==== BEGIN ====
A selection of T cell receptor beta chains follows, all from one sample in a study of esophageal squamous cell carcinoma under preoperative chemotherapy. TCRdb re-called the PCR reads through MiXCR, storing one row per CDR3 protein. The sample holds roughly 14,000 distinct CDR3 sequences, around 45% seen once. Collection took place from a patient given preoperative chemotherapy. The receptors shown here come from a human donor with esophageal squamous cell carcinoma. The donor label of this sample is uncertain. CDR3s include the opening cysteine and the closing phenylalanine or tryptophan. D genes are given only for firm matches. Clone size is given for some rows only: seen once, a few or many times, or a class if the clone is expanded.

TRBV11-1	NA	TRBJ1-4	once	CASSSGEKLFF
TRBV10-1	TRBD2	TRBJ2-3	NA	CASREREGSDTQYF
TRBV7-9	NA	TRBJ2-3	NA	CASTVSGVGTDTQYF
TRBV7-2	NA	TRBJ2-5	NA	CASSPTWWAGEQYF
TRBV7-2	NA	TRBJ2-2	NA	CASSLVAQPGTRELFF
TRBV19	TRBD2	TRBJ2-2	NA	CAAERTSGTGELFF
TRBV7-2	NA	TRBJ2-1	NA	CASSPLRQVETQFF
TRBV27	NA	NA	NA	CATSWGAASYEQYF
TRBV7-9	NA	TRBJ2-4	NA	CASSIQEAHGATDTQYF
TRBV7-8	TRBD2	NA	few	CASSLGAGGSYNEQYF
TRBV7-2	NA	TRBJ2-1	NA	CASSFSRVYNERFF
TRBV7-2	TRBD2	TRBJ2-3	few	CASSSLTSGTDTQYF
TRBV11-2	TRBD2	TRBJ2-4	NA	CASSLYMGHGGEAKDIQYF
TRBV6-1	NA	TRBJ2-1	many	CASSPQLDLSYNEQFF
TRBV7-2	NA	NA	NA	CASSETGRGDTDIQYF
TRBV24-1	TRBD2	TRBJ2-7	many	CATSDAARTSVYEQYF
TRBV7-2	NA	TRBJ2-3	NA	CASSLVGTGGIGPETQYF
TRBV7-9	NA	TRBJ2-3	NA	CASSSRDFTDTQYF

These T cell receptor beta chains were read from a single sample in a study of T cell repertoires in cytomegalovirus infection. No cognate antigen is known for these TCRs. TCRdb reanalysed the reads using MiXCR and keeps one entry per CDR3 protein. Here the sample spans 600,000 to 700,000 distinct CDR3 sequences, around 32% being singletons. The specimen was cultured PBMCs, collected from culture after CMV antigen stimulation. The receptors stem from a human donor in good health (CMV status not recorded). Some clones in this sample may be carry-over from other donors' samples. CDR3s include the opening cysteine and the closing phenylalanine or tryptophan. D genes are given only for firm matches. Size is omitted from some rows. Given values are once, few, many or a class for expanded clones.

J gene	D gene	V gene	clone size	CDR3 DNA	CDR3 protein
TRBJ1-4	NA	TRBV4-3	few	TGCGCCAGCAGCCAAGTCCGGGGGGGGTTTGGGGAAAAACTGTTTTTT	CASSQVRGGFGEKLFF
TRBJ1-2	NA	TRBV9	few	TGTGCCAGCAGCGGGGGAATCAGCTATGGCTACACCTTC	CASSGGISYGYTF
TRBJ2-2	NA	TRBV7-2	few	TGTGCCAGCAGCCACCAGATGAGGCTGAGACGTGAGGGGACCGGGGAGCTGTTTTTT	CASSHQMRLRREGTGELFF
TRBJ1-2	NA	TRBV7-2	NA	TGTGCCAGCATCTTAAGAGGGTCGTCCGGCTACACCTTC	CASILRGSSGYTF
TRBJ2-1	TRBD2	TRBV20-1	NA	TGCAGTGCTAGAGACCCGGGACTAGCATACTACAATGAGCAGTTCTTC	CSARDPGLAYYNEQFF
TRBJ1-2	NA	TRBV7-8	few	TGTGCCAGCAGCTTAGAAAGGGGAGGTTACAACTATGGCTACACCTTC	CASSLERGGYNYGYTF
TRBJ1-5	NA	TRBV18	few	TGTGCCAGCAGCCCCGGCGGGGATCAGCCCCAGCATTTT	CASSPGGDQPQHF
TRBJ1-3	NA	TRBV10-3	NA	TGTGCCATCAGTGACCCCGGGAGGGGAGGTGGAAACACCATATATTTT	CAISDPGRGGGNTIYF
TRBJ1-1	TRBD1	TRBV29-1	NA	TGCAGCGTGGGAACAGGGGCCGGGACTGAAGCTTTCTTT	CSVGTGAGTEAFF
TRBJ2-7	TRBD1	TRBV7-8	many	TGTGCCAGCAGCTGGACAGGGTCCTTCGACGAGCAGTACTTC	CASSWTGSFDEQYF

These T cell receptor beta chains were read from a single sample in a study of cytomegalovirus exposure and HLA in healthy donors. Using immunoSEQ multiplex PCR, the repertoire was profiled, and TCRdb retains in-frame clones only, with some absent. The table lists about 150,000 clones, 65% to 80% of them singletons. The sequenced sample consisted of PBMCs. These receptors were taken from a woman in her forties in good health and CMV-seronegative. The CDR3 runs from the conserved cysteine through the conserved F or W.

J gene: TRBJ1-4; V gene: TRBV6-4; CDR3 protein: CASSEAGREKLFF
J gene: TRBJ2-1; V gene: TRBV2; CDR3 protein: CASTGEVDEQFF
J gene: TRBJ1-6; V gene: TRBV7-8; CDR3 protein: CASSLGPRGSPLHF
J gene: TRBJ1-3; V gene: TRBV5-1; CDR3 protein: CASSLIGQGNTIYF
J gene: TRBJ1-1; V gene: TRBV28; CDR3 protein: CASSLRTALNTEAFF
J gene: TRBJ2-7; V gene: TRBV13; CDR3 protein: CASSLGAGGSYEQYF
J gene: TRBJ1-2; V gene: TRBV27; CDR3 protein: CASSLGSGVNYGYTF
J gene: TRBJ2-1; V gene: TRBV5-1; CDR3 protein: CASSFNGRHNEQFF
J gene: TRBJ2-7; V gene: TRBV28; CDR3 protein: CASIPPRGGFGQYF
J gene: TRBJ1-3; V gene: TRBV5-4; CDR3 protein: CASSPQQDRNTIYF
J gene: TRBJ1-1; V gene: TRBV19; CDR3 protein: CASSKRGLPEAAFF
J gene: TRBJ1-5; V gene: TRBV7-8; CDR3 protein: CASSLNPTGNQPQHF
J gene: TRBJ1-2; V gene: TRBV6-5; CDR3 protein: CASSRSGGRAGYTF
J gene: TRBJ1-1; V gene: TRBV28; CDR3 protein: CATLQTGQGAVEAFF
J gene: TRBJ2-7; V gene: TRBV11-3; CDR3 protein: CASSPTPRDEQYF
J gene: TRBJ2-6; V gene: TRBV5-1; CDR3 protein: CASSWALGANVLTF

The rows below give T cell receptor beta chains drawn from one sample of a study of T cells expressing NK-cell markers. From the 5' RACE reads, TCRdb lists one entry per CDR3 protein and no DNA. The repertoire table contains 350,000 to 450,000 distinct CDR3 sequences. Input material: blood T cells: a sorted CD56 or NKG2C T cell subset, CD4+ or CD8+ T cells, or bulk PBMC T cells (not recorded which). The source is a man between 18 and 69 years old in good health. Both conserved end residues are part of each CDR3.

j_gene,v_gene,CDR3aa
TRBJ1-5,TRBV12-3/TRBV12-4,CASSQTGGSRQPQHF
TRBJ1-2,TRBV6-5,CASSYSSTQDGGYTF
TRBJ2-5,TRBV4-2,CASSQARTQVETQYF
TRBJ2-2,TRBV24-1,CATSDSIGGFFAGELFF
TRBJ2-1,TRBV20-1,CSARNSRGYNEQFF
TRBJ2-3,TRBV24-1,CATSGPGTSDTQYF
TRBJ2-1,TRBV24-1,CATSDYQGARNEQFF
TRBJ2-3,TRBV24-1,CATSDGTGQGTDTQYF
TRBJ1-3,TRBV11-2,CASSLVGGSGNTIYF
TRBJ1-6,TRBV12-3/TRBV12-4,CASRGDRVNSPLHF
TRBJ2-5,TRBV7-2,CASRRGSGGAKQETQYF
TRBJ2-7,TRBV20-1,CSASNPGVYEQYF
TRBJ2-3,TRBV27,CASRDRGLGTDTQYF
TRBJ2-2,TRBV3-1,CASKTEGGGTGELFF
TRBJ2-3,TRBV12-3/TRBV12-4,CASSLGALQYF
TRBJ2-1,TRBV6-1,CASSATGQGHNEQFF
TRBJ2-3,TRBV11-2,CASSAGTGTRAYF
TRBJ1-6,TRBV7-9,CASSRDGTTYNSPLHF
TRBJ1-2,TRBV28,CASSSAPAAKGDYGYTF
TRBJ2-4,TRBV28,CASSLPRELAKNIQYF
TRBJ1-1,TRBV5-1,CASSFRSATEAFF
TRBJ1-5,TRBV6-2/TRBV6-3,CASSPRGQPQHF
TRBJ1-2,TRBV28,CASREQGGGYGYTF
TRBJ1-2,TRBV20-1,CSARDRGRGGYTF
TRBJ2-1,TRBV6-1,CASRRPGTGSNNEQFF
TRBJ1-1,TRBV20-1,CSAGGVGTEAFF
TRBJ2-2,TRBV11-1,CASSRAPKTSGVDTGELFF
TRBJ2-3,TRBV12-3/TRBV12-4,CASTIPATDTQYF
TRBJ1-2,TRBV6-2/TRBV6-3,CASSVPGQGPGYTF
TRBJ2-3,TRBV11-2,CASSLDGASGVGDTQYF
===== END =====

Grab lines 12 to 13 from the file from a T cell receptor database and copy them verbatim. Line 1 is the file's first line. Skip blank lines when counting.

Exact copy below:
TRBV7-2	NA	TRBJ2-1	NA	CASSFSRVYNERFF
TRBV7-2	TRBD2	TRBJ2-3	few	CASSSLTSGTDTQYF